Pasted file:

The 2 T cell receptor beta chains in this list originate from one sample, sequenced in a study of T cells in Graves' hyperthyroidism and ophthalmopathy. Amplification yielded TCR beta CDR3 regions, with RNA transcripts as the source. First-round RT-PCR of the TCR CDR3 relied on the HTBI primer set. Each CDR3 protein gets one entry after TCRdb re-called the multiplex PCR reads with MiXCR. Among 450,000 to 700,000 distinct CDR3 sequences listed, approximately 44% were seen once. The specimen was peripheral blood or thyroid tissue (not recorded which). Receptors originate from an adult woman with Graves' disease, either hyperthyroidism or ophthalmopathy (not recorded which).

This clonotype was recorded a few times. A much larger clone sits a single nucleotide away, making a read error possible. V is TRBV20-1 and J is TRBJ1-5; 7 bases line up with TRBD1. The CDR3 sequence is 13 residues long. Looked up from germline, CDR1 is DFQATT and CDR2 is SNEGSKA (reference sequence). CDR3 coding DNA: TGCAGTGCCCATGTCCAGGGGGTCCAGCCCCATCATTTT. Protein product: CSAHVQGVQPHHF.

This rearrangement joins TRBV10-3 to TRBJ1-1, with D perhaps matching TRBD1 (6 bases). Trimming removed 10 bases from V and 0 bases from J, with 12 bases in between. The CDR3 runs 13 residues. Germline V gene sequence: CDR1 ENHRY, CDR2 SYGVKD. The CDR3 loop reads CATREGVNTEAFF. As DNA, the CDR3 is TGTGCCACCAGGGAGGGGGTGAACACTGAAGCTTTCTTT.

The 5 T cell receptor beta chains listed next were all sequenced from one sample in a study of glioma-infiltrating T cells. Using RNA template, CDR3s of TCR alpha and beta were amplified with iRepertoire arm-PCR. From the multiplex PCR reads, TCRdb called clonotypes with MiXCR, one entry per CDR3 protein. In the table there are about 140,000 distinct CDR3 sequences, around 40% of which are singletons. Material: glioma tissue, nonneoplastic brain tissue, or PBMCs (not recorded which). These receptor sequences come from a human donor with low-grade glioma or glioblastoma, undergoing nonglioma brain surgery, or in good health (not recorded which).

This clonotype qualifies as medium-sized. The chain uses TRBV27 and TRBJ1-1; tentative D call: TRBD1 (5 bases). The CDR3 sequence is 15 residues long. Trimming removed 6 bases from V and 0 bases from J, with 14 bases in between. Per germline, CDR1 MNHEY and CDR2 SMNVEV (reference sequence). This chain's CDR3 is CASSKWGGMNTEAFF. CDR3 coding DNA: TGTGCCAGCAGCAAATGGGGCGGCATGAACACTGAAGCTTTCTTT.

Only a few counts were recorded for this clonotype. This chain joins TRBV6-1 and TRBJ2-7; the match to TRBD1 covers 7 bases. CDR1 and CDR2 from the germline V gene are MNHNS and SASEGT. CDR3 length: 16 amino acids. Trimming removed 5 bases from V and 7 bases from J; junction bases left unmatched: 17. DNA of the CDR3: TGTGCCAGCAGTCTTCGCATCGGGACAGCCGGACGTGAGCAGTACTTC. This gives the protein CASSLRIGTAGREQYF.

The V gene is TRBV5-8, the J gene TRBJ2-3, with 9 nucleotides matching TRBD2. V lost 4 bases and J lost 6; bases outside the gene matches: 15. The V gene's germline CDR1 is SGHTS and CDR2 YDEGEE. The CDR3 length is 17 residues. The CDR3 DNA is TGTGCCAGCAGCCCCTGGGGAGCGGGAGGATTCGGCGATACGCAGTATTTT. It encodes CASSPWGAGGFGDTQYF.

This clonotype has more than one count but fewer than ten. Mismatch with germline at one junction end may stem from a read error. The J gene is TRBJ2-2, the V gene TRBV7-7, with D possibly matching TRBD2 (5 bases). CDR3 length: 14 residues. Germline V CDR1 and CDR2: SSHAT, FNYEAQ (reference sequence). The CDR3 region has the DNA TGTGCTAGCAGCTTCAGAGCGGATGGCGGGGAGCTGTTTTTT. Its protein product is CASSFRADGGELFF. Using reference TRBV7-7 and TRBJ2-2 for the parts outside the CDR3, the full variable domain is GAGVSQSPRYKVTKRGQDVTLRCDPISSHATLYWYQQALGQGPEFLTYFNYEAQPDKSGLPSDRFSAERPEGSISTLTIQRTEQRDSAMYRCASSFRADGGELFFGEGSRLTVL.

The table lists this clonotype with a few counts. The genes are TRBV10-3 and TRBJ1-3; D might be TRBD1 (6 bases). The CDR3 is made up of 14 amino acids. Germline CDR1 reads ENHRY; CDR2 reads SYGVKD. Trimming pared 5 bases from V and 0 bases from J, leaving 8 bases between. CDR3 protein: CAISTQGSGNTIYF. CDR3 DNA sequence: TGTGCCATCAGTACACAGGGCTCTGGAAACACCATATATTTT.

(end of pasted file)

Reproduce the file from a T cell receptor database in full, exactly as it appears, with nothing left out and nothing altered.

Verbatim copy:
The 2 T cell receptor beta chains in this list originate from one sample, sequenced in a study of T cells in Graves' hyperthyroidism and ophthalmopathy. Amplification yielded TCR beta CDR3 regions, with RNA transcripts as the source. First-round RT-PCR of the TCR CDR3 relied on the HTBI primer set. Each CDR3 protein gets one entry after TCRdb re-called the multiplex PCR reads with MiXCR. Among 450,000 to 700,000 distinct CDR3 sequences listed, approximately 44% were seen once. The specimen was peripheral blood or thyroid tissue (not recorded which). Receptors originate from an adult woman with Graves' disease, either hyperthyroidism or ophthalmopathy (not recorded which).

This clonotype was recorded a few times. A much larger clone sits a single nucleotide away, making a read error possible. V is TRBV20-1 and J is TRBJ1-5; 7 bases line up with TRBD1. The CDR3 sequence is 13 residues long. Looked up from germline, CDR1 is DFQATT and CDR2 is SNEGSKA (reference sequence). CDR3 coding DNA: TGCAGTGCCCATGTCCAGGGGGTCCAGCCCCATCATTTT. Protein product: CSAHVQGVQPHHF.

This rearrangement joins TRBV10-3 to TRBJ1-1, with D perhaps matching TRBD1 (6 bases). Trimming removed 10 bases from V and 0 bases from J, with 12 bases in between. The CDR3 runs 13 residues. Germline V gene sequence: CDR1 ENHRY, CDR2 SYGVKD. The CDR3 loop reads CATREGVNTEAFF. As DNA, the CDR3 is TGTGCCACCAGGGAGGGGGTGAACACTGAAGCTTTCTTT.

The 5 T cell receptor beta chains listed next were all sequenced from one sample in a study of glioma-infiltrating T cells. Using RNA template, CDR3s of TCR alpha and beta were amplified with iRepertoire arm-PCR. From the multiplex PCR reads, TCRdb called clonotypes with MiXCR, one entry per CDR3 protein. In the table there are about 140,000 distinct CDR3 sequences, around 40% of which are singletons. Material: glioma tissue, nonneoplastic brain tissue, or PBMCs (not recorded which). These receptor sequences come from a human donor with low-grade glioma or glioblastoma, undergoing nonglioma brain surgery, or in good health (not recorded which).

This clonotype qualifies as medium-sized. The chain uses TRBV27 and TRBJ1-1; tentative D call: TRBD1 (5 bases). The CDR3 sequence is 15 residues long. Trimming removed 6 bases from V and 0 bases from J, with 14 bases in between. Per germline, CDR1 MNHEY and CDR2 SMNVEV (reference sequence). This chain's CDR3 is CASSKWGGMNTEAFF. CDR3 coding DNA: TGTGCCAGCAGCAAATGGGGCGGCATGAACACTGAAGCTTTCTTT.

Only a few counts were recorded for this clonotype. This chain joins TRBV6-1 and TRBJ2-7; the match to TRBD1 covers 7 bases. CDR1 and CDR2 from the germline V gene are MNHNS and SASEGT. CDR3 length: 16 amino acids. Trimming removed 5 bases from V and 7 bases from J; junction bases left unmatched: 17. DNA of the CDR3: TGTGCCAGCAGTCTTCGCATCGGGACAGCCGGACGTGAGCAGTACTTC. This gives the protein CASSLRIGTAGREQYF.

The V gene is TRBV5-8, the J gene TRBJ2-3, with 9 nucleotides matching TRBD2. V lost 4 bases and J lost 6; bases outside the gene matches: 15. The V gene's germline CDR1 is SGHTS and CDR2 YDEGEE. The CDR3 length is 17 residues. The CDR3 DNA is TGTGCCAGCAGCCCCTGGGGAGCGGGAGGATTCGGCGATACGCAGTATTTT. It encodes CASSPWGAGGFGDTQYF.

This clonotype has more than one count but fewer than ten. Mismatch with germline at one junction end may stem from a read error. The J gene is TRBJ2-2, the V gene TRBV7-7, with D possibly matching TRBD2 (5 bases). CDR3 length: 14 residues. Germline V CDR1 and CDR2: SSHAT, FNYEAQ (reference sequence). The CDR3 region has the DNA TGTGCTAGCAGCTTCAGAGCGGATGGCGGGGAGCTGTTTTTT. Its protein product is CASSFRADGGELFF. Using reference TRBV7-7 and TRBJ2-2 for the parts outside the CDR3, the full variable domain is GAGVSQSPRYKVTKRGQDVTLRCDPISSHATLYWYQQALGQGPEFLTYFNYEAQPDKSGLPSDRFSAERPEGSISTLTIQRTEQRDSAMYRCASSFRADGGELFFGEGSRLTVL.

The table lists this clonotype with a few counts. The genes are TRBV10-3 and TRBJ1-3; D might be TRBD1 (6 bases). The CDR3 is made up of 14 amino acids. Germline CDR1 reads ENHRY; CDR2 reads SYGVKD. Trimming pared 5 bases from V and 0 bases from J, leaving 8 bases between. CDR3 protein: CAISTQGSGNTIYF. CDR3 DNA sequence: TGTGCCATCAGTACACAGGGCTCTGGAAACACCATATATTTT.